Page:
IGP must not be excluded from IPCMC purview, insists Bar Council

Malaysian Bar Council vice-president Roger Chan says the police should not be judged by the police.

KUALA LUMPUR: The Malaysian Bar Council today said it is “not acceptable” for the Inspector-General of Police (IGP) to be excluded from the purview of the Independent Police Complaints and Misconduct Commission (IPCMC).

Its vice-president Roger Chan questioned why the IGP would be given decision-making powers under the IPCMC bill.

“This is a very important point for consideration because it is about the police being judged by the police, and this is not a principle we find acceptable,” he said at a press conference at the Bar Council’s premises today.

The chairman of the council’s IPCMC task force, M Ramachelvam, did not agree with the government’s reasoning that the IGP was excluded because senior civil servants report to a special disciplinary committee chaired by the chief secretary.

Ramachelvam called for the IGP’s Standing Orders (IGSO) to be included in the IPCMC bill.

He said that currently, Clause 22(2) of the bill excluded the IGSO, which meant that matters stated in Section 96 and 97 of the Police Act would be excluded from the jurisdiction of the IPCMC.

“All misconduct comes within the standing orders. So, if one excludes those matters that are within the standing orders, there really won’t be much for the IPCMC to do,” he said.

Task force member Andrew Khoo echoed concerns over certain provisions in the bill, adding that the IGSO was classified under the Official Secrets Act (OSA).

He pointed out that other democratic countries like Australia and the United Kingdom did not classify their IGSO equivalents under the OSA, and were available online to be accessed by the public.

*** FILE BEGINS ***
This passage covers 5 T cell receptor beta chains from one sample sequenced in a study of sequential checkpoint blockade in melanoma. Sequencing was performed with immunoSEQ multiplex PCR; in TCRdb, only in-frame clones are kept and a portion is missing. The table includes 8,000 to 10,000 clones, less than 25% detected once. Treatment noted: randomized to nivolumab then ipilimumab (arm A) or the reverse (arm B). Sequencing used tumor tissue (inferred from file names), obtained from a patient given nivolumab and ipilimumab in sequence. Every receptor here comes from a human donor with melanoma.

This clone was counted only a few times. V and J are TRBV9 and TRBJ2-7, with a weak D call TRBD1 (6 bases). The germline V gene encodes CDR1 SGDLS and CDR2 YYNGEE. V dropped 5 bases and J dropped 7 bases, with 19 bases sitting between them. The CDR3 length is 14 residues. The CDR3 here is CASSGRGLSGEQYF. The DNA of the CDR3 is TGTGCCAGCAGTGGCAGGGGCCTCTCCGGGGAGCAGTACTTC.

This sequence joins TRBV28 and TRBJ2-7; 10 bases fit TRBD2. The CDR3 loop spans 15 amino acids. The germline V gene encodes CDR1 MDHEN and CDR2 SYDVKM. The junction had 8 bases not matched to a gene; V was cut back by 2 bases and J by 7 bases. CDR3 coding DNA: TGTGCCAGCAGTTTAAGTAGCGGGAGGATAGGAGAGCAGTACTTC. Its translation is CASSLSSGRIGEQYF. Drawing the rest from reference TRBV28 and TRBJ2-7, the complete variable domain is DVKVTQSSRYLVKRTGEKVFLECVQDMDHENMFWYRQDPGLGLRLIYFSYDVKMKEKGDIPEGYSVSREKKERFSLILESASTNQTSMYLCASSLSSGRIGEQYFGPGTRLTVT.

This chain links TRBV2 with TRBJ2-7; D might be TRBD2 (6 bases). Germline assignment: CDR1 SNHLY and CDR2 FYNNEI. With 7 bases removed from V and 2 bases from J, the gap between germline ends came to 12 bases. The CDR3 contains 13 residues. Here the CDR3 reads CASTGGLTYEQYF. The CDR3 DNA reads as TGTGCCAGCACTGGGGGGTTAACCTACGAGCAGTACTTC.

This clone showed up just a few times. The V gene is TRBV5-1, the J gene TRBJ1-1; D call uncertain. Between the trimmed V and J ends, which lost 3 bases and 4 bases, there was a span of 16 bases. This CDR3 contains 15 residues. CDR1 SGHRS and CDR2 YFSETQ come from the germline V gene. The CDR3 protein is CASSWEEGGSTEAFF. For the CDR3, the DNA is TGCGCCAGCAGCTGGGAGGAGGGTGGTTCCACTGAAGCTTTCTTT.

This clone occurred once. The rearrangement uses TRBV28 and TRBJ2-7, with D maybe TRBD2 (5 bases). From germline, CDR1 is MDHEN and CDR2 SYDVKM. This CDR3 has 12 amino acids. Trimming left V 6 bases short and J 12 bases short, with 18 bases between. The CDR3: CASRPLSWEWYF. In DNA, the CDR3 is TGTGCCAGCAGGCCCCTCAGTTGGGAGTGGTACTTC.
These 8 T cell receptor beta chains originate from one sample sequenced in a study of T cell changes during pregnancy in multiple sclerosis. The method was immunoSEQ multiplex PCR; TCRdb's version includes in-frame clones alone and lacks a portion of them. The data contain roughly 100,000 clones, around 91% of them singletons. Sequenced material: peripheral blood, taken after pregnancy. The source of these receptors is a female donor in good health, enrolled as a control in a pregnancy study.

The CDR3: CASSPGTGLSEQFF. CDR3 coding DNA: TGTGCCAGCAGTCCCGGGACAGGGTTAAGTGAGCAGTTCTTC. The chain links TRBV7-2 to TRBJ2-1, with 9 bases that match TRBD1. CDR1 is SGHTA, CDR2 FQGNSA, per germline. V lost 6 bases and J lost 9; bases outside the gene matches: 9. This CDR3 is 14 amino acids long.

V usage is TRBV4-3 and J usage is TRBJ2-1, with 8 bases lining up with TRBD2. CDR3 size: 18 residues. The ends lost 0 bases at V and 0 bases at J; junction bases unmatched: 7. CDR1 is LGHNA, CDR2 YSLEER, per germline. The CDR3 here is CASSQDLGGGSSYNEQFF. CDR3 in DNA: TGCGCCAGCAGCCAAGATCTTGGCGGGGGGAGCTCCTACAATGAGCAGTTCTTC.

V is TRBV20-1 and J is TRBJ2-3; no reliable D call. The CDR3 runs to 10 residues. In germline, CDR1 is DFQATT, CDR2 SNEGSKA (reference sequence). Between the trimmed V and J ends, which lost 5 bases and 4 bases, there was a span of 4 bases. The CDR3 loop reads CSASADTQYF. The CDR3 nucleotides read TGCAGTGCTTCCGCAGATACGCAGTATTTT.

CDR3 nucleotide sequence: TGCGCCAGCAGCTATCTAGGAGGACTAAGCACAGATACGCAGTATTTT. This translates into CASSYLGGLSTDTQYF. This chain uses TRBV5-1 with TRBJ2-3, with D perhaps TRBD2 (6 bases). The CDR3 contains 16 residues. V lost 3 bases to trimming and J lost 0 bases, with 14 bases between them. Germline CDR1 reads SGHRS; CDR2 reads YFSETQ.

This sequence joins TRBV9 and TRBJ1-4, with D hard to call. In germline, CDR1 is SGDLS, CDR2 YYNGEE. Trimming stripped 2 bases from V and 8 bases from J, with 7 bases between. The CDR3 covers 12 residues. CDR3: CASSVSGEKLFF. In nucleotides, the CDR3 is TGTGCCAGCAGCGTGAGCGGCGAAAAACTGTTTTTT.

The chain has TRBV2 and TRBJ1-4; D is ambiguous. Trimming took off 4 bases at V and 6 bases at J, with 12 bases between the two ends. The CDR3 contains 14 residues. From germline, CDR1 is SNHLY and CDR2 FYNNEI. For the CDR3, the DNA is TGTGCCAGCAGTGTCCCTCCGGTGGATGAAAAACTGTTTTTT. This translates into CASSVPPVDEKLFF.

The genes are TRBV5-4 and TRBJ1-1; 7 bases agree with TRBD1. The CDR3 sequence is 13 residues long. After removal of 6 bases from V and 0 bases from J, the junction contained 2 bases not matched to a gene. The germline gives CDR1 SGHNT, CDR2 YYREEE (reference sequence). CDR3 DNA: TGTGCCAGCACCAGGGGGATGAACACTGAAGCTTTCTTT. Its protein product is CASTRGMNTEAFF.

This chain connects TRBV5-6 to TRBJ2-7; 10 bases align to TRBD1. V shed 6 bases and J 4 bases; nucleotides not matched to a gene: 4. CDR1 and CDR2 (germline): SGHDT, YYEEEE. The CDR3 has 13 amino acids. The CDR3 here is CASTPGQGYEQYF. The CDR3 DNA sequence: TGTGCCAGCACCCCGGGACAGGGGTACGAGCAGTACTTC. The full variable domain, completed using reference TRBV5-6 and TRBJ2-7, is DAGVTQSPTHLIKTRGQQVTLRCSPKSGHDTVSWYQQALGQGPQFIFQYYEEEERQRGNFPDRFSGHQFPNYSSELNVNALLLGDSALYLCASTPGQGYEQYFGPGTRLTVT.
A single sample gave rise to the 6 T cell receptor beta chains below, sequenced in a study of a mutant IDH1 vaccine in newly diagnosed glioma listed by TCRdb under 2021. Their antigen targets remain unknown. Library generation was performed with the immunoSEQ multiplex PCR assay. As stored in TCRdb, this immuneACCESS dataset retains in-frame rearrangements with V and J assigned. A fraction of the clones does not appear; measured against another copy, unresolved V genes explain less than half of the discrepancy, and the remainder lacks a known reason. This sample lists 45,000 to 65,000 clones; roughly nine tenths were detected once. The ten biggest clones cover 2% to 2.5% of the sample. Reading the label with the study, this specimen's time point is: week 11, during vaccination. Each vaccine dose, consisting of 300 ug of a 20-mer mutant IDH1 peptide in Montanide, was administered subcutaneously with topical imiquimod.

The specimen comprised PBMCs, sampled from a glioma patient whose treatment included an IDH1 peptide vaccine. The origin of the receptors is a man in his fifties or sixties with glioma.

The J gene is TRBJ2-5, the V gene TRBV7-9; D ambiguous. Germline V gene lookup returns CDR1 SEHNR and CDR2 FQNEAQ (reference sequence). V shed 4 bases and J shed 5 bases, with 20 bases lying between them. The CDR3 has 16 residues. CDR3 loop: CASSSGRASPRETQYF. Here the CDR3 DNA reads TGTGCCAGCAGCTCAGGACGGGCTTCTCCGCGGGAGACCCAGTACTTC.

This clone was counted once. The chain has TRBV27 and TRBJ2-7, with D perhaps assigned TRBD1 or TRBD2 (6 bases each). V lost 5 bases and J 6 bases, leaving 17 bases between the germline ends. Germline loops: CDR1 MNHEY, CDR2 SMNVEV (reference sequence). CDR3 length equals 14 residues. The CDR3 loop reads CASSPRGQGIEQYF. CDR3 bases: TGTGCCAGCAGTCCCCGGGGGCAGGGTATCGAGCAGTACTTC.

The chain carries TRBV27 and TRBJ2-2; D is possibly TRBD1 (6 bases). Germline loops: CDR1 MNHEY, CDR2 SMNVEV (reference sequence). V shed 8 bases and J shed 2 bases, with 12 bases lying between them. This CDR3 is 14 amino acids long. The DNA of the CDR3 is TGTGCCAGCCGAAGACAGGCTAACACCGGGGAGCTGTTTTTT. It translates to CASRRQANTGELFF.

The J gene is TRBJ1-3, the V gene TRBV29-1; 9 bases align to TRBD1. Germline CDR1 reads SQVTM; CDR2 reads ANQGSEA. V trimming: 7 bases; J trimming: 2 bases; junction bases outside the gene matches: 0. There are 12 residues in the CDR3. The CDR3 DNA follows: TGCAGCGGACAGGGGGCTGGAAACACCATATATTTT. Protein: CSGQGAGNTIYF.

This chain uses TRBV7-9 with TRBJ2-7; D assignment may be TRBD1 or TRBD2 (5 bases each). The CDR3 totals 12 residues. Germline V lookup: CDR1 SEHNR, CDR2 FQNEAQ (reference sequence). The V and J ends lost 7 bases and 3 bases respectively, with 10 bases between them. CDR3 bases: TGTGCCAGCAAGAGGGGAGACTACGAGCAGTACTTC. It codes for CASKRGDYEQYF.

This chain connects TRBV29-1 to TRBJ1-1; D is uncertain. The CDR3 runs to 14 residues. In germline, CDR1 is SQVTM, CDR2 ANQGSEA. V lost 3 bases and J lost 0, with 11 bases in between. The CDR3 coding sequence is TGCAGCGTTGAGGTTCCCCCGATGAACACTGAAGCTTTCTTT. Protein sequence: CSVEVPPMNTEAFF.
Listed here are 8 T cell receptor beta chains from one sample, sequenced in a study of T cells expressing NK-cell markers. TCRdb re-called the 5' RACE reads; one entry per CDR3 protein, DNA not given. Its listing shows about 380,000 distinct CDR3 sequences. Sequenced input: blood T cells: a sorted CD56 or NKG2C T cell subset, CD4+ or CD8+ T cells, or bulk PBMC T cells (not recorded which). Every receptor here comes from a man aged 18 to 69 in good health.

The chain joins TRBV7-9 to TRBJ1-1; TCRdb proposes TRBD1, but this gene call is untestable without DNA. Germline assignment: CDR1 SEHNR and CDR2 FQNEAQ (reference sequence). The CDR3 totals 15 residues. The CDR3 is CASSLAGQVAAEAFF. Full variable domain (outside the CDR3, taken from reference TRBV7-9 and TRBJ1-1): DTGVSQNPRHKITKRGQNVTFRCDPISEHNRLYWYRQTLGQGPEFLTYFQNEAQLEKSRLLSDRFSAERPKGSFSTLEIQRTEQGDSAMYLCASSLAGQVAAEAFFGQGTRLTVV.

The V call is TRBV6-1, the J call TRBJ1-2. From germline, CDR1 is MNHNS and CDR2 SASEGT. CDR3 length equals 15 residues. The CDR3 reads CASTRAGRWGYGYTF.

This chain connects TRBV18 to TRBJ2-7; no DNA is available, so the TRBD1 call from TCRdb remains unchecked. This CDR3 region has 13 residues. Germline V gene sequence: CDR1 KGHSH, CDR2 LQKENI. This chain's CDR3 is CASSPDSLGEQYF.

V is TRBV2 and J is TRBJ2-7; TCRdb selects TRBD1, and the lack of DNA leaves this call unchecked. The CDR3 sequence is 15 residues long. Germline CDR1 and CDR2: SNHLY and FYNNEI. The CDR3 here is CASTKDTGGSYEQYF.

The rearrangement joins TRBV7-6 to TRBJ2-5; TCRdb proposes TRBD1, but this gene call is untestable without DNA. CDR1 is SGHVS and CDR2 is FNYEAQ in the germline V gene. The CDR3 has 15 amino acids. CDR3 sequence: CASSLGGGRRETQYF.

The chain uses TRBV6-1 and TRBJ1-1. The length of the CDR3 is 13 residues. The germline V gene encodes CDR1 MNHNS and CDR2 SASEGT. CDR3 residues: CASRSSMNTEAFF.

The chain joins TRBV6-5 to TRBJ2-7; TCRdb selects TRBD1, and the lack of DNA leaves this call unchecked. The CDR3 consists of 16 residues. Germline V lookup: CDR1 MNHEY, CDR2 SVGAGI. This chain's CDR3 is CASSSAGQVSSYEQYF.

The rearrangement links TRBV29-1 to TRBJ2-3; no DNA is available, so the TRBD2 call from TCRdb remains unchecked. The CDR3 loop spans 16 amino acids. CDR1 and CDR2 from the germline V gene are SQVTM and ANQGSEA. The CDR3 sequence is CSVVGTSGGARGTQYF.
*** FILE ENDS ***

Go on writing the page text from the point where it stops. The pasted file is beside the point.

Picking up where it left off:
“It’s ridiculous that a Malaysian citizen can know what the standing orders of the Royal Canadian Mounted Police are, but we don’t know what our Bukit Aman standing orders are.

“We must move away from an environment of official secrets for transparency and accountability,” he said.

Khoo said the purpose of the IPCMC bill was to ensure the competency and integrity of the nation’s police force, while earning the people’s trust and confidence.

Earlier, Chan said that while the bill was expected to be passed in October, it was important that it retained as much of the character of the original bill proposed in 2005.

“The Bar Council has been consistent in the stand that there should be no dilution from the original 2005 bill,” he said.

The IPCMC was mooted in 2005 amid calls for a police oversight body following cases and complaints of wrongdoing.

Home Minister Muhyiddin Yassin announced in May that the commission would be established before the end of this year, following a meeting between IGP Abdul Hamid Bador and the National Centre for Governance, Integrity and Anti-Corruption.

It was reported that the police had agreed to the establishment of the IPCMC with the guarantee that their role and power would not be eroded.

The IPCMC bill, which was tabled for first reading on July 18 and is scheduled for second reading in October, has been criticised by various parties, including former IGP Fuzi Harun.